Hordes of families filed in and out of the Mexican Consulate in North Natomas on Saturday, waiting patiently to fill out applications for financial aid – an option only recently made available to undocumented students determined to attend college regardless of legal status.
More than 3,000 California high school students and their families received personalized guidance and bagfuls of pamphlets from school recruiters Saturday at the third annual Steps to College conference. The consulate, the California Student Aid Commission, UC Davis and other groups sponsored the event.
Students without proof of citizenship have been eligible for non-state financial aid since the passage of the California Dream Act in 2011, but it was only in January 2013 that they became eligible for state money such as Cal Grants, institutional scholarships and community college fee waivers.
It’s all part of CSAC’s Cash for College program, which provides up to $9,000 to California high school students who meet the GPA requirements and can display financial need on either the Free Application for Federal Student Aid or the Dream Act application. Undocumented students need only to prove they have started on the path to citizenship to be eligible for state aid.
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“These are great options that never existed in the past,” said Kurt Zimmer of CSAC. “We’ve been fighting for a long time to have a program like this.”
Perla Zapata, an undocumented Highlands High School senior who came to the United States at age 3, is determined to be the first in her family to go to college. She attended the conference with both of her parents and five younger siblings, who gathered around an iPad for more than an hour as Zimmer helped her fill out the Dream Act application.
“At first I thought I’d go back to Mexico, but then I started to learn about the opportunities here,” she said. “The thought of being able to go to college and to be able to pay for it – it feels really good.”
Recent numbers from CSAC report that more than 17,000 students handed in applications during the 2013-14 academic year, more than 8,000 of whom received Cal Grants.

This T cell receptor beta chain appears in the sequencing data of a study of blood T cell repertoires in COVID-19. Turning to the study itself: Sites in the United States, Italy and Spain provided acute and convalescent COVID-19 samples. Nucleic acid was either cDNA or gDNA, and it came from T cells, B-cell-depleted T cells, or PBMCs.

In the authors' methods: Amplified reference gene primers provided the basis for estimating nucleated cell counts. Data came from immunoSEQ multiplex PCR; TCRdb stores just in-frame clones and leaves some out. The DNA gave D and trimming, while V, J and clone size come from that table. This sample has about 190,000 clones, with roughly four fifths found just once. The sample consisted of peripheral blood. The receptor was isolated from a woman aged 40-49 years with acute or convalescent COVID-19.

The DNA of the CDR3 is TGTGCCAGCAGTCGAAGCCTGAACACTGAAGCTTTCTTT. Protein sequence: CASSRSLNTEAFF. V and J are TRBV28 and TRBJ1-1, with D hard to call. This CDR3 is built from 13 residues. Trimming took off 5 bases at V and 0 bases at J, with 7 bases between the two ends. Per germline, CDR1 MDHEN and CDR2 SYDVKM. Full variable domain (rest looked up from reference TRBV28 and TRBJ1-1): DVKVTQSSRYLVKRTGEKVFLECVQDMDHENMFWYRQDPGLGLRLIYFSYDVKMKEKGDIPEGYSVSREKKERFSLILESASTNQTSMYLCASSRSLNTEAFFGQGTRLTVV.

At Saturday’s conference, students received information about state scholarships and privately funded Latino-specific scholarships from organizations such as Cien Amigos, La Familia and the Association of Raza Educators.
Jose Ballesteros of Raza Educators said smaller scholarships like these are necessary to make up for a lack of available state funding for undocumented students.
“The funding there for undocumented students is somewhat limited,” he said. “It’s there, but it’s first-come, first-served and they’re the last priority.”
Seven Mexican universities were represented at the fair, offering a college experience that Consulate General Carlos González Gutiérrez said is sometimes more affordable and accessible for Mexican nationals.
Juan Muratalla, a Ripon High School senior who was perusing the CETYS Universidad materials, said he would like to go to Mexico for financial reasons, but would struggle with the language barrier. Muratalla was born in the United States and learned Spanish in high school, but still feels connected to his heritage.
“When I go over there, I feel more comfortable,” he said. “Here you bump into someone and they give you a disgusted look. There, even if you don’t know them, they say, ‘Hi.’ ”
Only 7 percent of Latino males in the U.S. go to college, a number that González Gutiérrez said can be greatly improved by wider dispersal of information and more accessible funding. The consulate has launched its own private scholarship fund, which last year provided 186 students with a total of $150,000 for school.
“There’s a significant gap to be filled,” he said, “and I think it is our responsibility as a society to help young Mexican Americans and Latinos to get to college. I think we at the consulate want to do our share.”
While the path to education has gotten easier, attaining citizenship remains difficult. Three immigration workshops at the conference addressed the 2012 Deferred Action for Childhood Arrivals policy, which protects anyone brought to the U.S. before age 16 from deportation for up to two years. Neither DACA nor the Dream Act ensures permanent legal status.